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RIGO 23 recently accompanied Robert H. King (formerly one of the Angola 3, now released), Emory Douglas (printer and legend of revolutionary graphic art) and Billy X Jennings (you HAVE to click that link!), three veterans of the Black Panther Party, on their recent trip to Porto and Lisbon in Portugal.

RIGO emailed:

“Here’s a little clip from the mural I painted at a housing complex south of the River Tejo in Lisbon to commemorate the visit to their community by Robert, Emory and Billy. Robert is a survivor of 29 1/2 years of solitary confinement; Emory Douglas was the Minister of Culture for the Black Panther Party.”

I have mentioned RIGO’s art in support of US political prisoners before. His TRUTH mural in San Francisco marked Robert H. King’s 2001 quashed conviction. RIGO continues to advocate for Herman Wallace and Albert Woodfox, the remaining Angola 2.

He supports Mumia’s ongoing legal battles and RIGO also recently joined Michelle Vignes – a true matriarch of radical documentary photography – for an exhibition in solidarity with Leonard Peltier. (Details and review of the show at the Warehouse Gallery in Syracuse, NY. Closed Feb. 6th)

RIGO conceived of the space as an imaginary museum – The Tate Wikikuwa Museum: North America 2024. Tate Wikikuwa is Leonard Peltier’s Lakota name and 2024 is the year of his next parole hearing. It showcases arts & crafts by the Oglala Sioux and Peltier’s paintings, as well as documents, books, writings and educational material. Making use of Peltier’s colour choices, RIGO created a spiritually and politically charged space.

I would have loved to have seen Vignes’ prints of Peltier and the AIM Movement exhibited within the mood set by RIGO’s installation.

For such an important photographer of America’s West Coast counter cultures and radical movements, Vignes does not have a large web presence; there is a paucity of reviews and there are few images too. Next time I’m in the Bay Area, I will have to pay a visit to UC Berkeley’s Bancroft Library which acquired her archives in 2003.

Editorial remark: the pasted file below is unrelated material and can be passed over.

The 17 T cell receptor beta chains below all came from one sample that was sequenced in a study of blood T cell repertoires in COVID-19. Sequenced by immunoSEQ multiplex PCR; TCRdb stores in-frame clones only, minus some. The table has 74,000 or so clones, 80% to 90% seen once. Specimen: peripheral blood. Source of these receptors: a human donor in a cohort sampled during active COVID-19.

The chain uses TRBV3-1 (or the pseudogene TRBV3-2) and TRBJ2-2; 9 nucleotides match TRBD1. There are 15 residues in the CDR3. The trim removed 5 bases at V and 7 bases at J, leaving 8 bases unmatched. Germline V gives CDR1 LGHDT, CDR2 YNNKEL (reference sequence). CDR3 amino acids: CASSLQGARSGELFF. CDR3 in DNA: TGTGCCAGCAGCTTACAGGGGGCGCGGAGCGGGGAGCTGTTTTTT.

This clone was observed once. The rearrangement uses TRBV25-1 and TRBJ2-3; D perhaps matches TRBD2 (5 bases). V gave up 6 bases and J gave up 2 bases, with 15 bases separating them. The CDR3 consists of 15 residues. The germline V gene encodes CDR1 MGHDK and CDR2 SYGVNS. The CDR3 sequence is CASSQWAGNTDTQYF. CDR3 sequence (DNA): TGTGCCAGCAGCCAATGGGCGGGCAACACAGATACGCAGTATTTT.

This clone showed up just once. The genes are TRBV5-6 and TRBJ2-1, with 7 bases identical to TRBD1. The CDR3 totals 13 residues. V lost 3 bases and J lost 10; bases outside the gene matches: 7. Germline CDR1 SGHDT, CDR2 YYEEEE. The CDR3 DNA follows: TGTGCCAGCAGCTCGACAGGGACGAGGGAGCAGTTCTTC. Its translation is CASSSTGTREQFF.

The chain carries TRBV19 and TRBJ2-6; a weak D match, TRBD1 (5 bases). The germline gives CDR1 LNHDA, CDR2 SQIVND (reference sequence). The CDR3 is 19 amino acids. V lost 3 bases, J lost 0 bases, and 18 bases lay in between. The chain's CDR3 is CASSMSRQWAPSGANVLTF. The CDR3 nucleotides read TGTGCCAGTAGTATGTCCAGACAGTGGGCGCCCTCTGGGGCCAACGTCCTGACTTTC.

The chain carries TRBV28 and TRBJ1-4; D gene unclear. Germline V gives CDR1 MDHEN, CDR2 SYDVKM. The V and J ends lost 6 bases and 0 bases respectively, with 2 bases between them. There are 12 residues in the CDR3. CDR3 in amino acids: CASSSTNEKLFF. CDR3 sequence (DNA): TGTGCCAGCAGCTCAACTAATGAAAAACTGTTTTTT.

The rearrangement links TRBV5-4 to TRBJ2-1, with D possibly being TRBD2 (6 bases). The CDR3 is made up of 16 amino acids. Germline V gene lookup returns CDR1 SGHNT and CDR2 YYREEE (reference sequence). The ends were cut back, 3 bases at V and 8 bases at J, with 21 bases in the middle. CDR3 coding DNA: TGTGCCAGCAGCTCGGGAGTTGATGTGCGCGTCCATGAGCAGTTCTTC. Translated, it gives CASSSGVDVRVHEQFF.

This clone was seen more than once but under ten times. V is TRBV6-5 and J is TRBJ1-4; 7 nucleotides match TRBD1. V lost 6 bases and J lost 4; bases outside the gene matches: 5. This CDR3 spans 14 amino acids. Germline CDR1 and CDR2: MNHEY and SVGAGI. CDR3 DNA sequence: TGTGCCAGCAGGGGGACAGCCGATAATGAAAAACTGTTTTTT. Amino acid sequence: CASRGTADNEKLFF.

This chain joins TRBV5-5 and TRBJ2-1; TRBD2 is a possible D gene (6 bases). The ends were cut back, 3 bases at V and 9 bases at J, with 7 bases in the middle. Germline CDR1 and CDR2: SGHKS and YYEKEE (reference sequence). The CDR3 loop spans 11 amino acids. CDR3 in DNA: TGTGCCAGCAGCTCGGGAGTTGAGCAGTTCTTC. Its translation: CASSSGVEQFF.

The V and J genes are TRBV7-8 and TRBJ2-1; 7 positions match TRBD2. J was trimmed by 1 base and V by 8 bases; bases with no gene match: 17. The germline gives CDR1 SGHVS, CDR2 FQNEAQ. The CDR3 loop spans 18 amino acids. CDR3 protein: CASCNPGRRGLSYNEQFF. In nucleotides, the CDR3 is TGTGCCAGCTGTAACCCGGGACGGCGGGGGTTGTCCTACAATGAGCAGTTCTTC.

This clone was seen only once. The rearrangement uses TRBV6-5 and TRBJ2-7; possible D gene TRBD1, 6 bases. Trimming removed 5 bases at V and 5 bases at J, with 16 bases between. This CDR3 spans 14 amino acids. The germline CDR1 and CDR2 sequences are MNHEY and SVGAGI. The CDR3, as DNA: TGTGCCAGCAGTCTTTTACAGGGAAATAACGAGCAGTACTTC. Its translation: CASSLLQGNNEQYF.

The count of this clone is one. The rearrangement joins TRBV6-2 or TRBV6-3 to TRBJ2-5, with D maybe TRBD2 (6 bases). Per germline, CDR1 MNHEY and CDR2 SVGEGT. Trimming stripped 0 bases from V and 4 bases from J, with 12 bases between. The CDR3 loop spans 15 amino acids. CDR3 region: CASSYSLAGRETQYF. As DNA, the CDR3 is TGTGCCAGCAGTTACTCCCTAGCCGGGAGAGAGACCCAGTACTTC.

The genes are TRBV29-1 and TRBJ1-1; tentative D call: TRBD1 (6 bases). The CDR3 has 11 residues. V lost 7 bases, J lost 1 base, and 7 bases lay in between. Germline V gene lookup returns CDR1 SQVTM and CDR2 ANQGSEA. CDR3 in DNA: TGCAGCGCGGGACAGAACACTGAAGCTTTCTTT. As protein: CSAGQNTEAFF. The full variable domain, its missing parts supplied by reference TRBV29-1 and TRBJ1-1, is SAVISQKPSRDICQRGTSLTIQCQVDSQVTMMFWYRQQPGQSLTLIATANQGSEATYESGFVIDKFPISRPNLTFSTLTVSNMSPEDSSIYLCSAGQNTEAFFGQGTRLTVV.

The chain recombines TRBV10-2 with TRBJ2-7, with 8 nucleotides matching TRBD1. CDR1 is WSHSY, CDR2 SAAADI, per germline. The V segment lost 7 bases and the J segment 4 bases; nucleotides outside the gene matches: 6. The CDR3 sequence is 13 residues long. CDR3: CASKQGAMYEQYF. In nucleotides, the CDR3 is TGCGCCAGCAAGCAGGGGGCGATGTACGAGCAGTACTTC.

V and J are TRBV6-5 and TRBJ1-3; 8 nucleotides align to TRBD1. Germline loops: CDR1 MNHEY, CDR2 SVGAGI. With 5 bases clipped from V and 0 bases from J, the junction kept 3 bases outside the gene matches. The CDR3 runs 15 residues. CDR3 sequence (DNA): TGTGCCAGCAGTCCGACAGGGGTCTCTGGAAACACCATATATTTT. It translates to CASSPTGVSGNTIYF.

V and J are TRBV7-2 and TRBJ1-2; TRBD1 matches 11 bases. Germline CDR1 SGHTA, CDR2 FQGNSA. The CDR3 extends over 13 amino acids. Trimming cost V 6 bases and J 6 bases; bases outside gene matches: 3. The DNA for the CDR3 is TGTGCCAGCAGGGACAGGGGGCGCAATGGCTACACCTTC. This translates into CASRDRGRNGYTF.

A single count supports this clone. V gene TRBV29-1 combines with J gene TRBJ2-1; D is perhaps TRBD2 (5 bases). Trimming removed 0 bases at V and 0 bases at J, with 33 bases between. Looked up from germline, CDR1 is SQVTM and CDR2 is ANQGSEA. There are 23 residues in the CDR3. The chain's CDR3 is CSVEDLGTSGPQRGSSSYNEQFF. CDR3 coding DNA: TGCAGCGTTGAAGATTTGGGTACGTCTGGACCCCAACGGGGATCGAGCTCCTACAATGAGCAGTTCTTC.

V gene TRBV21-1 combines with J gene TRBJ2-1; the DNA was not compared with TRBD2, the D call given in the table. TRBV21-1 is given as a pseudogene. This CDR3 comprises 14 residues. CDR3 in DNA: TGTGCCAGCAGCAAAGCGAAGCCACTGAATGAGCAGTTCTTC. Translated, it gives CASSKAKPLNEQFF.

Look out for more about Michelle Vignes on Prison Photography in the future.

Photo Credits: All images David Broda

(Found via Just Seeds and Bob Gumpert)


I just came across one of Rigo‘s works in a book about prisons, but I can’t find it online so I wanted to share that which I could find.

I wondered if Rigo had done anything else. Turns out he has and he’s passionate about criminal justice abuses. Aside of his piece above in support of Mumia Abu Jamal*, Rigo has done works to rally support for America’s other most famous political prisoner, Leonard Peltier*.

Rigo also painted TRUTH (2002), an epic mural on Market Street in San Francisco, which I used to cycle past most days a without knowing its reason for being. It commemorates the 2001 quashed conviction of Robert H. King, one of the Angola 3, after 32 years of incarceration, 29 of which were spent in solitary confinement.

* Yes, I know I could have chosen from thousands of links for Mumia and Peltier, but I chose their Twitter profiles with my eyes open to how bizarre it is. I have wondered if we live in a post-revolutionary world in which our radicals are reduced to blips of 140 characters, but then I figure the famous and infamous of the past have always survived on soundbites. I guess I ask that you use Mumia’s and Peltier’s Twitter feeds as one of many starting points for learning about their cases.



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